Final assembly, images and shipping
I assembled the finished shelf to check it for any errors or oversights. Overall, I am very pleased with the result. This is a very nice shelf with some gorgeous wood – the rays will be visible from certain angles and when the light falls on them just right. This makes quarter sawn oak so special in my mind.
The shelves too have lots of rays, and some nice grain patterns as well.
Closeups of the shelves shows the spots where the grain was especially interesting.
This knot (I’m guessing) is one of my favorite areas on the piece. The grain flows around it, and we can spot some “curliness” to the grain further back. I think it looks very interesting.
Even on the underside, there’s beautiful rays. The vertical stripy pattern of the quarter sawn boards leads the eye upwards.
Another effect I am really noticing as I am writing this article, is that the grain pattern in that center board sort of flows from the lower shelf to the upper shelf. Your eyes are naturally drawn from one to the other this way. I was hoping this would be the case. The grain patterns above the top shelf and below the bottom shelf are a close match to the neighboring boards, creating a calm look.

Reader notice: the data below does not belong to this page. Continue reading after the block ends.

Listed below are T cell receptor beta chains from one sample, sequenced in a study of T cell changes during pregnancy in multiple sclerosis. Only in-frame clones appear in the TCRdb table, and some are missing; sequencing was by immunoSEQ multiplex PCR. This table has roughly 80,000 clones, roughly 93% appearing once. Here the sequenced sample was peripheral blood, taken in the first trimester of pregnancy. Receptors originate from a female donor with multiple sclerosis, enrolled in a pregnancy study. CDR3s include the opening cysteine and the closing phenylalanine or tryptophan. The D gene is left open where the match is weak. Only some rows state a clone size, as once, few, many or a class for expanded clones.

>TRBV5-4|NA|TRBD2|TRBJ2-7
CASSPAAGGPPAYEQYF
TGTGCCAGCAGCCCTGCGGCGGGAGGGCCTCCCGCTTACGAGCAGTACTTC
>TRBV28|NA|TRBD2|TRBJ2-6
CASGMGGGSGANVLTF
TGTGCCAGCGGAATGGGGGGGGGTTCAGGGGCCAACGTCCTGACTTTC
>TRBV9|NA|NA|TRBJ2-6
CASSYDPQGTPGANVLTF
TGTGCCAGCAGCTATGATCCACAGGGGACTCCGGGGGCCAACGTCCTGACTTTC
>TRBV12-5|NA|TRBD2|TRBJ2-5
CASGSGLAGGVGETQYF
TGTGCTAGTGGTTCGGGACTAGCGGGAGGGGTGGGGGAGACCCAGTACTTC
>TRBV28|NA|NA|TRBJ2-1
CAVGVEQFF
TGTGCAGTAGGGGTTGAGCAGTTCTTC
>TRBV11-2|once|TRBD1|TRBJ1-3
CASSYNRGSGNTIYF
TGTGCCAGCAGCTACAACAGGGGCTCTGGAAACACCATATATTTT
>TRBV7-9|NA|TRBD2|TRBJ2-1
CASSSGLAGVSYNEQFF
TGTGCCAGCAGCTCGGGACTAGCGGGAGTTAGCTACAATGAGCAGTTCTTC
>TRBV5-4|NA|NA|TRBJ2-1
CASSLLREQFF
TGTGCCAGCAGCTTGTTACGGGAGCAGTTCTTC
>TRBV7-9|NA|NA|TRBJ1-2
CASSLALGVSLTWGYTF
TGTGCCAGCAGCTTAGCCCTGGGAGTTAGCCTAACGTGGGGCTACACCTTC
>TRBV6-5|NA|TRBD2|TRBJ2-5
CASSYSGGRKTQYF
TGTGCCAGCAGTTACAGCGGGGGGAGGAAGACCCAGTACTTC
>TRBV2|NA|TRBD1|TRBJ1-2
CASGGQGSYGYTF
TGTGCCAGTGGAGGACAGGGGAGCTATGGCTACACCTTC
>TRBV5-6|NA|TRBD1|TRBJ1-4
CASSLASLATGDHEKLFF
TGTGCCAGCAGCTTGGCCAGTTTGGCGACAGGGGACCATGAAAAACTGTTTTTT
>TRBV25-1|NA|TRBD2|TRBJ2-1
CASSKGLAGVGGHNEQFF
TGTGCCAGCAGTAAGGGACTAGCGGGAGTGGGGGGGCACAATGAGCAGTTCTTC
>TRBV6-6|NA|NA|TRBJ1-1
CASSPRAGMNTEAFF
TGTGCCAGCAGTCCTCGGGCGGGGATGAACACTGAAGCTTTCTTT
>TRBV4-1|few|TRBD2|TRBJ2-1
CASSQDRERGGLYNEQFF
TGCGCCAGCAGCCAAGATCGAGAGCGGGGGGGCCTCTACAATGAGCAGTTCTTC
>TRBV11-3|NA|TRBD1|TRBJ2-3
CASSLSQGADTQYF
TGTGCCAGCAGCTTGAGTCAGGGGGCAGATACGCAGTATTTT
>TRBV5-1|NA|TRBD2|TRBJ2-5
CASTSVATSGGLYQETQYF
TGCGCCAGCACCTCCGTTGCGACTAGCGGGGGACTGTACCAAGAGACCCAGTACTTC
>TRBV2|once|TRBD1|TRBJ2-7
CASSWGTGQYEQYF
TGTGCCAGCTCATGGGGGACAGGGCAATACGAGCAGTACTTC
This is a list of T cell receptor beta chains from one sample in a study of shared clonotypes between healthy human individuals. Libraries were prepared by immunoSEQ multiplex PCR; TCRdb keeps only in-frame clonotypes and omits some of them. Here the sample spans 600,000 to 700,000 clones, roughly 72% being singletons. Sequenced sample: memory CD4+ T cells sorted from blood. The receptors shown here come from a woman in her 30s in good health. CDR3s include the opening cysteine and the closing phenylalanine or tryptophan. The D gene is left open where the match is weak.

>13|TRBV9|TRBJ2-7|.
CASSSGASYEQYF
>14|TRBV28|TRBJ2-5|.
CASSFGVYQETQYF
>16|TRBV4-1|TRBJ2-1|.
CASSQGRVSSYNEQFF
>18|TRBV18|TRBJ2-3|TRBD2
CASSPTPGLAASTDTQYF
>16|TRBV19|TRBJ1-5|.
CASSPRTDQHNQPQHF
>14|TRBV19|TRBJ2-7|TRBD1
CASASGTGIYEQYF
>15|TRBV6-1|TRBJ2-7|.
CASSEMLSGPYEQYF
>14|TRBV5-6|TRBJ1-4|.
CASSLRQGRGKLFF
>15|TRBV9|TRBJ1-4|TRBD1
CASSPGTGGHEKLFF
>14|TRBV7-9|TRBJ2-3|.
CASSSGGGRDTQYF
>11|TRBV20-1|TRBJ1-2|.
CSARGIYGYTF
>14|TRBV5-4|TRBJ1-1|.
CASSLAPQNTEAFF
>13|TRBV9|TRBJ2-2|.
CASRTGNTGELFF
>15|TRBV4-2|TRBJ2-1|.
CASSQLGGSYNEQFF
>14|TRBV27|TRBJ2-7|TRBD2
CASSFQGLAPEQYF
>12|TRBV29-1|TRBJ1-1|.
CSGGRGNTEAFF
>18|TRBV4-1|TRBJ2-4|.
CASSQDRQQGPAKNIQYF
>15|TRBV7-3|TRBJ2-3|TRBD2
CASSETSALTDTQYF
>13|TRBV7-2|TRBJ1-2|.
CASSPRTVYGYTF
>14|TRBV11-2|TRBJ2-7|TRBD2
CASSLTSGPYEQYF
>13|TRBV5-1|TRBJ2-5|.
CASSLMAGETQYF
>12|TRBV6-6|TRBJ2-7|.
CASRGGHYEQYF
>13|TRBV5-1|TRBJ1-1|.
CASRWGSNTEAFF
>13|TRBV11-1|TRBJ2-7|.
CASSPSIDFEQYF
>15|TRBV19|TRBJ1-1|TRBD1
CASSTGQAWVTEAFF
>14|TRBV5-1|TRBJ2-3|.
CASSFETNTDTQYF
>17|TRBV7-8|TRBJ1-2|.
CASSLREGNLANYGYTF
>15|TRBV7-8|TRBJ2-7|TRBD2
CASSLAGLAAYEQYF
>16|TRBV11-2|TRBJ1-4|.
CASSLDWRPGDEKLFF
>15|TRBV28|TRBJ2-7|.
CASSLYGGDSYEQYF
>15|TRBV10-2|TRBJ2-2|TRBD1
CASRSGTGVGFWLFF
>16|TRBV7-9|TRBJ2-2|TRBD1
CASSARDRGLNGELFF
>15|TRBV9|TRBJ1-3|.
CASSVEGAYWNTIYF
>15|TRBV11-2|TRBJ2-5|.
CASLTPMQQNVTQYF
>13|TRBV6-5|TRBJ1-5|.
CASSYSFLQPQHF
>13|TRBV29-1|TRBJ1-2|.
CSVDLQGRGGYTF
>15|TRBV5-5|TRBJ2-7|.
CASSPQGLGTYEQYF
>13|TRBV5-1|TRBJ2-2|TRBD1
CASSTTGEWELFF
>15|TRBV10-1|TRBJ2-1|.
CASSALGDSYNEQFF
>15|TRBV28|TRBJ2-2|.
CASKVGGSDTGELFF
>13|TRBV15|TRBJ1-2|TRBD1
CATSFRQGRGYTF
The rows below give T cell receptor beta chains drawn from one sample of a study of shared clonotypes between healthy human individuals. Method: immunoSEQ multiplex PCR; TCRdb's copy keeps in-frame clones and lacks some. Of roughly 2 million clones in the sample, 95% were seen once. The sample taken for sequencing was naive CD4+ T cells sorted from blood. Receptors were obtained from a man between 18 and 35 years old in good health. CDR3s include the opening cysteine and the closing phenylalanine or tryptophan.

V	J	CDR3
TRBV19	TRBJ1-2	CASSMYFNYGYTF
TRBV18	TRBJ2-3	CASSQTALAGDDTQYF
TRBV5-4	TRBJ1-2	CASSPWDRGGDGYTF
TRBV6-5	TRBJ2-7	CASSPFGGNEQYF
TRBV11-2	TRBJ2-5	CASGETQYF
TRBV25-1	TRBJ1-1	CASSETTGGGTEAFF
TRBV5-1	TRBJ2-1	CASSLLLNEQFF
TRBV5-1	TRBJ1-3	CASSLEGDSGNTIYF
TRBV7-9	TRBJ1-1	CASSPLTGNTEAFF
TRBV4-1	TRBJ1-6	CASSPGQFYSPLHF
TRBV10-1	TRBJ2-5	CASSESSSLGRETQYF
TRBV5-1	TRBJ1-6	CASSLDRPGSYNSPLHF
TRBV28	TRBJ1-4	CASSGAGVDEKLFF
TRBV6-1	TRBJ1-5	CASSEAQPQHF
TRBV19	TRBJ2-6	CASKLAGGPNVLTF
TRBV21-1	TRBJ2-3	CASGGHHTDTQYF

Overall, I am really pleased with how this piece turned out. All I had left to do was to dismantle the shelf, make sure it was WELL packaged and shipped 1800 km (1118 miles) to Tromsø. A couple of days later, and I received some nice pictures of the shelf in use.
That concluded the build for me, and think it turned out great!
This is the first build using wood from the oak I felled in February 2020 (read the story in the link). Now, three years later, the planks are dried down below 9% moisture content – well, at least the ones I have stacked in my climate controlled shop – and I am FINALLY ready to get crackin’ on some projects I’ve had on my radar for quite some time. Until then, here is a reminder – this is how the shelf looked a little over three years ago:
Locally sourced wood of selected quality! Can’t beat that. As a woodworker, I have the luxury of knowing my wood – literally – from the stump up! I have done every step of the process from tree to product myself. What a journey! I highly recommend it to anyone. A little warning though – it is kinda addictive! Here’s a somewhat affordable way to do it.